South Carolina Quail Hunting Forecast 2017


South Carolina bobwhites are experiencing a positive trend

Given that it’s impossible to control the weather, it’s fair to say South Carolina lucked out in terms of what Mother Nature has thrown its way this year.

“South Carolina had a milder spring and summer than the past few years and had pretty good rains statewide that should have provided plenty of quality nesting and brooding habitat,” says Michael Hook, quail coordinator for the South Carolina Department of Natural Resources.

“The rains were timely and consistent throughout much of the summer and many of the native forbs and grasses have really responded,” he adds. “It appears to have been a banner year on several of our wildlife management areas for partridge pea, and within the past couple of weeks a blanket of green and yellow have really taken over more than a few blocks of timber across the state.”

While data from annual brood surveys aren’t yet available, several cooperators report seeing average brood numbers, while others report seeing better-than-average brood numbers.

Hook is crossing his fingers the state doesn’t experience a major flood event like it has the past two years. Provided that doesn’t happen, he expects the state’s low country to offer banner quail hunting this fall. Berkeley, Colleton and Georgetown counties should offer good hunting, and Hook says he’s also heard good things from Edgefield and McCormick counties.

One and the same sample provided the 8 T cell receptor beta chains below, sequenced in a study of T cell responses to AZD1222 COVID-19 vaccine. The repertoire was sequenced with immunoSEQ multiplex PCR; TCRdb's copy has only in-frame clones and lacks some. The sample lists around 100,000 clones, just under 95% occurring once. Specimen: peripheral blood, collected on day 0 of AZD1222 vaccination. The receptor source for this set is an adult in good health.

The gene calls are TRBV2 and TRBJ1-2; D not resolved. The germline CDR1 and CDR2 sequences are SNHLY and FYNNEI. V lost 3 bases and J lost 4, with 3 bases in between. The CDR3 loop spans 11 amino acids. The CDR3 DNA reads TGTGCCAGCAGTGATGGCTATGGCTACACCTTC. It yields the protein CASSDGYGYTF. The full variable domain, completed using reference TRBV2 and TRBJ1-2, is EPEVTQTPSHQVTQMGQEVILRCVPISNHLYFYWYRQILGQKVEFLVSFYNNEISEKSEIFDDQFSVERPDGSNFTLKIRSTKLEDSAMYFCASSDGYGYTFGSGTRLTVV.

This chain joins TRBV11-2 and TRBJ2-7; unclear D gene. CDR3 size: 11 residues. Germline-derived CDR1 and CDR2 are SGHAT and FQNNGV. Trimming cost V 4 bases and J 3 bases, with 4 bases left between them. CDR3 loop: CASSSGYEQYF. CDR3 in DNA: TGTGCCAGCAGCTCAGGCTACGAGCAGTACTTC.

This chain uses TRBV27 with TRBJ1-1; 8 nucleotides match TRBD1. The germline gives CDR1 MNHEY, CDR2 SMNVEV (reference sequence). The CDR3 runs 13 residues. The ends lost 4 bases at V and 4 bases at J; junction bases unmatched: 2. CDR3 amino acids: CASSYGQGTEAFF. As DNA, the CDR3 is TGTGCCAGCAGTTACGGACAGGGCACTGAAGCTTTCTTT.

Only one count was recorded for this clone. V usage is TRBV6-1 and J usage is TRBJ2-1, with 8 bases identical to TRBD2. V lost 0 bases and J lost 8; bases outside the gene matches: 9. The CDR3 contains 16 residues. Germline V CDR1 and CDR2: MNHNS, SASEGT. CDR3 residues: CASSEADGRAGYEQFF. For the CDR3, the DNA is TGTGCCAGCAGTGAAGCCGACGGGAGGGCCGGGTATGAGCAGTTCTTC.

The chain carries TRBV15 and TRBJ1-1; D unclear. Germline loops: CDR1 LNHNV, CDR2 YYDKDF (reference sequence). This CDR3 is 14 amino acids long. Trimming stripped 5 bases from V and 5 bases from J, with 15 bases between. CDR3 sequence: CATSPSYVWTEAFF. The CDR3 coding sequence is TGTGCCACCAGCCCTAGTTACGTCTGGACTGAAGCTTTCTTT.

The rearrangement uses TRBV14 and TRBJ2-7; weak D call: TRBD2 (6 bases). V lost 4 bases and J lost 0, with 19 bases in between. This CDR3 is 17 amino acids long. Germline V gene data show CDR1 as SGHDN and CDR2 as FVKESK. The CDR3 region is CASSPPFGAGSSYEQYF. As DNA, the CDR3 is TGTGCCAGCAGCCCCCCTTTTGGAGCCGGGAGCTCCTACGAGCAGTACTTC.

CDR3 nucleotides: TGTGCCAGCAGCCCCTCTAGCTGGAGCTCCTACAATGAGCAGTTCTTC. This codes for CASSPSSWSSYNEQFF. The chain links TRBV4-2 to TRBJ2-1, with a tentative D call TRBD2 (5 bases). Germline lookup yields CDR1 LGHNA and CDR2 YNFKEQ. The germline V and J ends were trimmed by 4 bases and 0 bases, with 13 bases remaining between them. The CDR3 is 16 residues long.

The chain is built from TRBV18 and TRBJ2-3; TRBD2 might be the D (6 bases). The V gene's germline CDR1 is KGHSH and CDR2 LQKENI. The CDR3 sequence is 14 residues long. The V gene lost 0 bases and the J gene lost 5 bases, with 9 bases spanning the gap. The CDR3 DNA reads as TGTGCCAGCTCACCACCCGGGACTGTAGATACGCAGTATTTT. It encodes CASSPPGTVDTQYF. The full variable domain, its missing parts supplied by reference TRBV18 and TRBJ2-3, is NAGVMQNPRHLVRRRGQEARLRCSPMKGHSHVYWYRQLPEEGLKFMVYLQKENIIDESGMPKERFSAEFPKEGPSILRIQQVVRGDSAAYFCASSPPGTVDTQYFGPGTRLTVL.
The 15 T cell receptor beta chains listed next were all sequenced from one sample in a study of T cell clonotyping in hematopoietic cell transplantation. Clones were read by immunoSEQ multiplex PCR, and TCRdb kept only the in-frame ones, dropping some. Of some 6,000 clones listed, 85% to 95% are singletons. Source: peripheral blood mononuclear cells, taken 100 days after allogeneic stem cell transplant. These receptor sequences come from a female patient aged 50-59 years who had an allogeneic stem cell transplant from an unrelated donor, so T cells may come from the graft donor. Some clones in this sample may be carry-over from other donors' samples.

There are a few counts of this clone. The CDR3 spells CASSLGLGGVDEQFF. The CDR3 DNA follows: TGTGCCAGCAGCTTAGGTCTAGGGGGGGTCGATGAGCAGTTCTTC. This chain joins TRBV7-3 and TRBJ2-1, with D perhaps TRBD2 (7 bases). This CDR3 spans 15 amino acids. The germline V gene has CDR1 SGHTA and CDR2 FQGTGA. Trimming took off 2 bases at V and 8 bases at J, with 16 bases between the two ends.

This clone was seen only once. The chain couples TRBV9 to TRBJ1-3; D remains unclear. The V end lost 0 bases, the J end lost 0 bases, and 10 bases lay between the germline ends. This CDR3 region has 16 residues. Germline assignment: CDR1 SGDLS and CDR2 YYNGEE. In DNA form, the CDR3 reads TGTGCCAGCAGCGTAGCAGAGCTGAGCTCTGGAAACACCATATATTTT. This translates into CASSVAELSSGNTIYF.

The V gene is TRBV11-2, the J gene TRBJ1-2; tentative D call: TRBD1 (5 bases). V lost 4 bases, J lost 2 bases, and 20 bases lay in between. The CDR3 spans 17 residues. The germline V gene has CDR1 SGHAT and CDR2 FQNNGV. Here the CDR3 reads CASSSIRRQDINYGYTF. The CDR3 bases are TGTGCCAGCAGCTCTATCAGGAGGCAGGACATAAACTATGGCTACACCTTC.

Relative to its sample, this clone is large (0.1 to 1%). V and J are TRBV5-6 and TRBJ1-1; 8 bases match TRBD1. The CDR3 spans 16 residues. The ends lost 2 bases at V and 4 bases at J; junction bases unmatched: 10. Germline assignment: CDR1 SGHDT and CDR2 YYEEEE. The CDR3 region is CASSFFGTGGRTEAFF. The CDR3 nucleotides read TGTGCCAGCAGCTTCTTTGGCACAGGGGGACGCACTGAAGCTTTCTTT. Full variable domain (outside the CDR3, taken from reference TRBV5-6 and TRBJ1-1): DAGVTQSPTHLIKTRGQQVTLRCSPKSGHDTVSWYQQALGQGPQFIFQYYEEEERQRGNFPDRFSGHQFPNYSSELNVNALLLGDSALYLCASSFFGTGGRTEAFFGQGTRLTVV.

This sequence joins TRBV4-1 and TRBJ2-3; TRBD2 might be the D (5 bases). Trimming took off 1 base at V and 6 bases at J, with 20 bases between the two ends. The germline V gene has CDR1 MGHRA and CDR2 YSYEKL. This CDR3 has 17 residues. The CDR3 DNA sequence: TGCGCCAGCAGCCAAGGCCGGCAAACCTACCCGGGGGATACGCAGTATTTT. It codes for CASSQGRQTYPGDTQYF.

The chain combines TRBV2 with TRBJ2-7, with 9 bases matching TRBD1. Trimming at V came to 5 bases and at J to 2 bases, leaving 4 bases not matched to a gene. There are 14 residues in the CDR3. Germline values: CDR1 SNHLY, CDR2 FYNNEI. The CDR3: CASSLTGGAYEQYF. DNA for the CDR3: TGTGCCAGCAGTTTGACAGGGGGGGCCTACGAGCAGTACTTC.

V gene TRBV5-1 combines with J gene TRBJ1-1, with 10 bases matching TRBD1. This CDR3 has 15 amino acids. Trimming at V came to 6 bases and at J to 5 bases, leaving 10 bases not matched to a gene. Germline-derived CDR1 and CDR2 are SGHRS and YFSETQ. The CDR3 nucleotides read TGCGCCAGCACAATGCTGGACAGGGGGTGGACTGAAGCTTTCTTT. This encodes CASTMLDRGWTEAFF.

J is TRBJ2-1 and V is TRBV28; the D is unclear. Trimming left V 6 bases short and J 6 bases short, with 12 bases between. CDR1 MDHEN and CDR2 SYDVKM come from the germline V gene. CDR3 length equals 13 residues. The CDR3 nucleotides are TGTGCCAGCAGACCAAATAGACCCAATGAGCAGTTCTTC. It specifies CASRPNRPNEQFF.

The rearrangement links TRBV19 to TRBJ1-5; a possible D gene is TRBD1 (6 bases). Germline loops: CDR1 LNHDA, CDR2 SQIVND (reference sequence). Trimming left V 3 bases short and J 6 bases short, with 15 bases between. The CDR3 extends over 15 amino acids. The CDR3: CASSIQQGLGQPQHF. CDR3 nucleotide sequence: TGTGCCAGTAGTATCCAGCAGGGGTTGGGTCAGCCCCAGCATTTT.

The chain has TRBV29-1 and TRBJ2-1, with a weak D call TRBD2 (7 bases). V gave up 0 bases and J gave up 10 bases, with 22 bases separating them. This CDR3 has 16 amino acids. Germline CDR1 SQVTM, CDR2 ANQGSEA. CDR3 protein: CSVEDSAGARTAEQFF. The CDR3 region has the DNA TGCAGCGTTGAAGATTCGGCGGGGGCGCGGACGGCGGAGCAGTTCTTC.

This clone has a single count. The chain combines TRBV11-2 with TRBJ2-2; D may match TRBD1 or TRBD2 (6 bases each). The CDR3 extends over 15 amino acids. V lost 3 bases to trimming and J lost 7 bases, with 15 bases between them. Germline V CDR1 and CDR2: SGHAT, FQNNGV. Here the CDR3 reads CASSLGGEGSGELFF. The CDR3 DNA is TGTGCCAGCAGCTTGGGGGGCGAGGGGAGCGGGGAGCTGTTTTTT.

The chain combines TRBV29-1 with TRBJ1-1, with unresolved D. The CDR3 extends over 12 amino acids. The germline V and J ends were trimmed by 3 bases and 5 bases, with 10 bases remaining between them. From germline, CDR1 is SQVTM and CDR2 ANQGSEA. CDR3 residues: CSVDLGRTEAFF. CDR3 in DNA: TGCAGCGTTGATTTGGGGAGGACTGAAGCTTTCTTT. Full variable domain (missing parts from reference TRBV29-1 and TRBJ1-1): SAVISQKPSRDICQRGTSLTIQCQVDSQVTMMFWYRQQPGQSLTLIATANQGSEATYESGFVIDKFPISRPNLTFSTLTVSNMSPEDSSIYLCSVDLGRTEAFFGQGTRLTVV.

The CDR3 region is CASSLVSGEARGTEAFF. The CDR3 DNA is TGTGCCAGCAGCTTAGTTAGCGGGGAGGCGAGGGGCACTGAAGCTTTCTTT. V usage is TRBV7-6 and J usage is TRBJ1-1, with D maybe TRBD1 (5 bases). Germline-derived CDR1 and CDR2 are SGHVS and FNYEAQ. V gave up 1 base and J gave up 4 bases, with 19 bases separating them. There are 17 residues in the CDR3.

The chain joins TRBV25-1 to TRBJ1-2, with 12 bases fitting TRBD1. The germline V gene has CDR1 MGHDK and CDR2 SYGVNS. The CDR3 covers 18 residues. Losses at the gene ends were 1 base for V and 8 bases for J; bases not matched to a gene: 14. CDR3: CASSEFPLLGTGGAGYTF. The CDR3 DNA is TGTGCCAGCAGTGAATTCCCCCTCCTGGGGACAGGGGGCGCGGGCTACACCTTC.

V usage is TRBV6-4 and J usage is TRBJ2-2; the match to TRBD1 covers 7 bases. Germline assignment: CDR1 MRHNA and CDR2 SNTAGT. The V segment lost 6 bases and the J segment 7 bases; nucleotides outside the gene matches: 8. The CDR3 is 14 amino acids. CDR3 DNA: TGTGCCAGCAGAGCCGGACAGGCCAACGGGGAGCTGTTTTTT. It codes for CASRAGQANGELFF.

“There have been a lot of changes on the landscape in the past two or three years, and a great deal of those changes have been positive for quail,” Hook says. “Check out some of the old familiar wildlife management areas (WMAs) you used to hunt – I believe you will find there has been a great deal of changes as many of our WMAs have been more active with respect to timber management and burning. There has been a great deal of focus on providing good quail habitat.”


Each year in Early March, the DNR Small Game Program and cooperating partners conducts a Wild Quail Management Seminar at the James W. Webb Wildlife Management Area in Hampton County.  For more information visit Wild Quail Management Seminar.


South Carolina Quail Page

South Carolina Brood Survey Reports

South Carolina Quail Habitat Restoration